A Jewish Blueprint For Innovation

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Creativity and change are two fundamental Jewish values.

Next week, we celebrate these values with the holiday of Shavuot, which commemorates the anniversary of our receiving the Torah from God at Mt. Sinai. The fact that Shavuot does not have a festive meal like Passover or a cool, outdoor hut like Sukkot keeps the holiday from getting the attention it deserves in the liberal Jewish world. The winding down of the school year, final exams, proms, graduations and Memorial Day don’t help either. It is unfortunate that Shavuot is often overlooked because it actually commemorates the most important moment in Jewish history, the experience that defined us as a Jewish nation: the moment we received the rules that taught us how to behave as a people and as individuals. Without the Torah, we would never have been able to come together and function as a community and grow into the incredible civilization that we are today.
What’s interesting is that while the Torah is indeed filled with rules, Kabbalah, or Jewish Mysticism, teaches us that the Torah is much more than a book of rules. It is actually the blueprint of Creation – the tool that God used to create us and the world in which we live. Once God created the world, God decided to give the Torah away. But, when this time came, God did not want the Torah to stop being a creative tool – a tool that could be used to generate new and incredible things. And, so, God gave the Torah to us – not simply to give us rules to live by, but to use as an instrument of real change.

The Talmud teaches us that when Moses went to receive the Torah from God, the angels tried to take it from him. They asserted that the wisdom of the Torah would not be appreciated by humans because we have a tendency to stray from the good and embrace the not-so-good. Moses, however, explained that this is exactly why the Torah must be given to us. The Torah should not simply be studied. It should inspire new ideas. Angels, we are taught, are holy beings and, as such, have no need to change or grow. They are perfect the way they are. We humans, however, are far from perfect. We struggle on a regular basis with difficult choices and living a life of meaning and purpose. The values, teachings and stories in the Torah are intended to push us to to reach higher – to do good. When we allow the Torah to challenge our choices, improve our character and find new ways to bring spirituality into our lives, we become new people, better people. In doing so, we recreate ourselves and, in turn, prove that the Torah remains a blueprint for our ongoing creation.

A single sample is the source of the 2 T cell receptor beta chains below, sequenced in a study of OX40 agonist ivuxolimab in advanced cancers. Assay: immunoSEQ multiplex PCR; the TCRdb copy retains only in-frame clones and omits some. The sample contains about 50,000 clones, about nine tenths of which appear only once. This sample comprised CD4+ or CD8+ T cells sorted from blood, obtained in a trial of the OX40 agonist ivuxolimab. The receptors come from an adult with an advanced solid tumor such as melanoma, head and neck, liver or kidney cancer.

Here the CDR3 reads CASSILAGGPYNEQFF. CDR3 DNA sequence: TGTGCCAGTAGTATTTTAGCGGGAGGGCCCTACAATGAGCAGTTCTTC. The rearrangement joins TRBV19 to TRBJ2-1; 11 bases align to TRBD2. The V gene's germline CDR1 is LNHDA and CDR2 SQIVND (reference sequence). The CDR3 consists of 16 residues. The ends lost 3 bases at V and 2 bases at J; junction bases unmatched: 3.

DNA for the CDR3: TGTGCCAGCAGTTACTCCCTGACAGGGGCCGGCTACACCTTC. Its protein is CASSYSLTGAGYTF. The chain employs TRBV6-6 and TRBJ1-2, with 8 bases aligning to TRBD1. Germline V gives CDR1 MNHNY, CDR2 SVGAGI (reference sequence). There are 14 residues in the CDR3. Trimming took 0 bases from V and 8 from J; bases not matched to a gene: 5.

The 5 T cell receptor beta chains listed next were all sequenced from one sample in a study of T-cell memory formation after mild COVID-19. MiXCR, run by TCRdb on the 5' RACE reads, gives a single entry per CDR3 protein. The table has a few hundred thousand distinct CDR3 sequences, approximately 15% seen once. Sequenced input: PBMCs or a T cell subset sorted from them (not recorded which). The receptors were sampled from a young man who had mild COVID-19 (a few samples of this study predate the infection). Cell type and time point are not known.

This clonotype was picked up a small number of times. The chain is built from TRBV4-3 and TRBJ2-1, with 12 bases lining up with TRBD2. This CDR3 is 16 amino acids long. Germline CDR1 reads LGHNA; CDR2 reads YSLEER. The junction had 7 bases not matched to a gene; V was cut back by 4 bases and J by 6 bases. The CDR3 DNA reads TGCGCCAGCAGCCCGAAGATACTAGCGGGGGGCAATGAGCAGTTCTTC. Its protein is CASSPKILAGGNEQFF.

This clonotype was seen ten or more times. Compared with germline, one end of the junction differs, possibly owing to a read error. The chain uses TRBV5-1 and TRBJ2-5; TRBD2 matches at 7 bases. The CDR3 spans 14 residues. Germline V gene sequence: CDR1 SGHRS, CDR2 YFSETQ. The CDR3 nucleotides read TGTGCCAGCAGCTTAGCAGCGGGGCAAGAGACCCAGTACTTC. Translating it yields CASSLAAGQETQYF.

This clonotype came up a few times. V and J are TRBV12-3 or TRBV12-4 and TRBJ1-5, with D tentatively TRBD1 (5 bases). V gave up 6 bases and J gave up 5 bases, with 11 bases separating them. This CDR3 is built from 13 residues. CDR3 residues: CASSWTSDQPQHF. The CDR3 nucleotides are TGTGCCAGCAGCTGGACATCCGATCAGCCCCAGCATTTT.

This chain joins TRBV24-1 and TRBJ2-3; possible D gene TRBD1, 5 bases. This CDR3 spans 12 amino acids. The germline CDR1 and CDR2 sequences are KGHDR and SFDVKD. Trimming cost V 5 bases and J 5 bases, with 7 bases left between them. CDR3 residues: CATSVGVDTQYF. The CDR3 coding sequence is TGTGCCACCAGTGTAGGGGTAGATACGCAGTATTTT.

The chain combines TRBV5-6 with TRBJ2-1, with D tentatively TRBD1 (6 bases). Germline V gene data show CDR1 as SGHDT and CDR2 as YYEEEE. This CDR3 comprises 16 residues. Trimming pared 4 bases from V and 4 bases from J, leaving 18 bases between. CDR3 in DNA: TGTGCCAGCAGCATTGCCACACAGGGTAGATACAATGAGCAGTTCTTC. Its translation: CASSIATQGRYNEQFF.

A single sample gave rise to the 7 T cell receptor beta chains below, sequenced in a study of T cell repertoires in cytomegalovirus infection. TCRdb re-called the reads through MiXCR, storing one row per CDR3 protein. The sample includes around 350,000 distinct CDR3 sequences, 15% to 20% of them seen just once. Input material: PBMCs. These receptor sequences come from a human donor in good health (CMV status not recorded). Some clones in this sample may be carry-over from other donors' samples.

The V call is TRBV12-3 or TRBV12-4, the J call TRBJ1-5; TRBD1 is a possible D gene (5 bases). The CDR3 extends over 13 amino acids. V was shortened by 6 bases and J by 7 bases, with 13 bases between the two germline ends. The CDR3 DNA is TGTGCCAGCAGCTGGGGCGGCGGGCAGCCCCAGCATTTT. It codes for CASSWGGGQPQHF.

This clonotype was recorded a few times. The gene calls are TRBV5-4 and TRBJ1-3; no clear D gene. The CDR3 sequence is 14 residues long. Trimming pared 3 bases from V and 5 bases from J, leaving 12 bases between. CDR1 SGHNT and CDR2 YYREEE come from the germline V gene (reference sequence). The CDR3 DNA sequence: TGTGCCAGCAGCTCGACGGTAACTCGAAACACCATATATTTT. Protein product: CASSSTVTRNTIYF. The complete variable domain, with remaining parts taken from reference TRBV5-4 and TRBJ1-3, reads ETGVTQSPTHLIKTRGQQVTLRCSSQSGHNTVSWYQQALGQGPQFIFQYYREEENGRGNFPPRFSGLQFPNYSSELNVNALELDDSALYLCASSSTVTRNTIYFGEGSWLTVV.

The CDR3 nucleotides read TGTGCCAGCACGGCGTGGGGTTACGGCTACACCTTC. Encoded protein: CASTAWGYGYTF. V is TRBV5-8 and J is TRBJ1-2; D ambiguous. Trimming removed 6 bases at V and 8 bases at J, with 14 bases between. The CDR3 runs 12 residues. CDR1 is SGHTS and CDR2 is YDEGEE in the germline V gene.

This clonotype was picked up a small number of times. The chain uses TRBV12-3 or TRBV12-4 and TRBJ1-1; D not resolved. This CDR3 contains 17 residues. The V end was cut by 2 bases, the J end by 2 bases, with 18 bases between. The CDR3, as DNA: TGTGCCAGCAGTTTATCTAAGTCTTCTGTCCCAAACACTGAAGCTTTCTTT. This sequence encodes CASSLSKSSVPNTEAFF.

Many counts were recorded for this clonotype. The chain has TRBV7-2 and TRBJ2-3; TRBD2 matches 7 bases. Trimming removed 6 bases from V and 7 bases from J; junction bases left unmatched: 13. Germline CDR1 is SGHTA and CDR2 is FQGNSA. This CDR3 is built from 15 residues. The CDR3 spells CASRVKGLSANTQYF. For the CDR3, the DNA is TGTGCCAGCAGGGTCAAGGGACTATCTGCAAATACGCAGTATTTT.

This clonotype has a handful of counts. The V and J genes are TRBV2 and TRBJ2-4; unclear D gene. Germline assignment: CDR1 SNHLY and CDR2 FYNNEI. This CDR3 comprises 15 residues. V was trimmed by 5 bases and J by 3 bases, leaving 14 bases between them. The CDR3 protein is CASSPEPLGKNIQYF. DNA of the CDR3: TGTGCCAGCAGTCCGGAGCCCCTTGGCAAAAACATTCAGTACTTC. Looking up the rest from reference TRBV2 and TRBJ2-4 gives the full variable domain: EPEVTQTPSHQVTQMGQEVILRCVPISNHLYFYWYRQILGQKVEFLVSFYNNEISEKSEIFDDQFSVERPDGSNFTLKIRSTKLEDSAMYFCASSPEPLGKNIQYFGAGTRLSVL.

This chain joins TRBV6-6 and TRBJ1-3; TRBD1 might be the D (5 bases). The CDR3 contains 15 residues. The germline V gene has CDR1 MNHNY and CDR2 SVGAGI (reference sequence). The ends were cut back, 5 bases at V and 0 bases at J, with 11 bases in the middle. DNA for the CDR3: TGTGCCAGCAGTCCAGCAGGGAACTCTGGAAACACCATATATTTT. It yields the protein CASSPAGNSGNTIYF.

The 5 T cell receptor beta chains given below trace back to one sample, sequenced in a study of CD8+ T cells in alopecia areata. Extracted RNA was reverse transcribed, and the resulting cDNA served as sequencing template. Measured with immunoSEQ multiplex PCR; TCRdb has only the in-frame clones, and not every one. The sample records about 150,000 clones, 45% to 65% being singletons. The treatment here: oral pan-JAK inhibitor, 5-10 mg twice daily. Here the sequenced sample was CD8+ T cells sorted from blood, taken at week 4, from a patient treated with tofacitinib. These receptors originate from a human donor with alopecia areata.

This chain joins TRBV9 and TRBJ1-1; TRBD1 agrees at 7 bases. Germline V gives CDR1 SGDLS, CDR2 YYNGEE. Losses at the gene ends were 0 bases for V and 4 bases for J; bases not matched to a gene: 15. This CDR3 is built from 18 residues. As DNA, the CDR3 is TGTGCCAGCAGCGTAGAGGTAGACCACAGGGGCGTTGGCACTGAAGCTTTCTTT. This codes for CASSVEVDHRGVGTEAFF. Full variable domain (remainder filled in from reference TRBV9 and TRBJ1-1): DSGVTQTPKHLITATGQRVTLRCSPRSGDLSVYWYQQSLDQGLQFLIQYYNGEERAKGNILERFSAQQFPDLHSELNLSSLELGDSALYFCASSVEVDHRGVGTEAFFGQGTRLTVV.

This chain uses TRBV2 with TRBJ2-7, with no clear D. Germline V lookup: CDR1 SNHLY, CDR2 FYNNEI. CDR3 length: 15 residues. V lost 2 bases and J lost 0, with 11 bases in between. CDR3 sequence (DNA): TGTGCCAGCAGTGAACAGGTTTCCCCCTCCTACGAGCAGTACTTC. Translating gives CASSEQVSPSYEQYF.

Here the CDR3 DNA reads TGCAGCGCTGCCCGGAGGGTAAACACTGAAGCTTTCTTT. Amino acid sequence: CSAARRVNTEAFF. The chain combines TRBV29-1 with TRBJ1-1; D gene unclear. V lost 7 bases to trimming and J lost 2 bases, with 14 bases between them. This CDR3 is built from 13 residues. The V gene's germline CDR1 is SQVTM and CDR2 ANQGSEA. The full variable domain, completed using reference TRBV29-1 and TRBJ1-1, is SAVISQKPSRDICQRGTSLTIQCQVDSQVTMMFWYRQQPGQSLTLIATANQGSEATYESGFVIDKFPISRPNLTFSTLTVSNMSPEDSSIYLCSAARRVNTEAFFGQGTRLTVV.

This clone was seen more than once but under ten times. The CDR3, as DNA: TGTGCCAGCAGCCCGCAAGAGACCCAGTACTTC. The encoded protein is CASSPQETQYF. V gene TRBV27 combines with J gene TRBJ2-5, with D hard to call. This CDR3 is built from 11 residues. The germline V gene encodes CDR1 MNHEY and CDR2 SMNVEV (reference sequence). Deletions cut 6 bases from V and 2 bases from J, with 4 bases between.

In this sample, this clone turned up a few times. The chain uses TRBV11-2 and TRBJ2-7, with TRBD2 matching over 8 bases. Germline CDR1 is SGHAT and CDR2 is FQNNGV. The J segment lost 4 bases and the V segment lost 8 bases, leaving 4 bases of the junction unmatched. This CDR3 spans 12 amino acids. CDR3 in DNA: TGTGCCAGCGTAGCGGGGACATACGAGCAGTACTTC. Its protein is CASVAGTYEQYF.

This is a very exciting time to be a Jew – a time when many of us are opening up the blueprint that was given to Moses at Mt. Sinai and examining it with a fresh, new perspective. New Jewish pathways are being created. Jewish innovation is happening. And I am excited that Ramat Shalom is at the heart of this innovation. I was honored that my colleague, Rabbi Rebecca Sirbu, the Director of Rabbis Without Borders, featured our Chai Tech Online Bar/Bat Mitzvah Program on MyJewishLearning.com this week. As she says in her article, change is scary. Some suggest that by changing, we are lowering the bar, watering down Judaism, making it too simple. I couldn’t disagree more. By creating new ways for folks to engage with Judaism, we are using the blueprint to build new doorways that allow more people to discover the power of Torah and flourish as a result of being touched by her lessons. In doing so, we are living the lesson of Shavuot. We are keeping Torah alive and allowing it to inspire us as we envision the Judaism of tomorrow.

While I certainly hope you will join us next weekend on Friday and Saturday evenings for our Shavuot celebrations, no matter what, I want each of us to use the days leading up to Shavuot to realize the incredible potential we as a people and as individuals have to grow, change, create and inspire. Push yourself to live your potential over the next several days. When you do so, you will honor our holiday of Shavuot.

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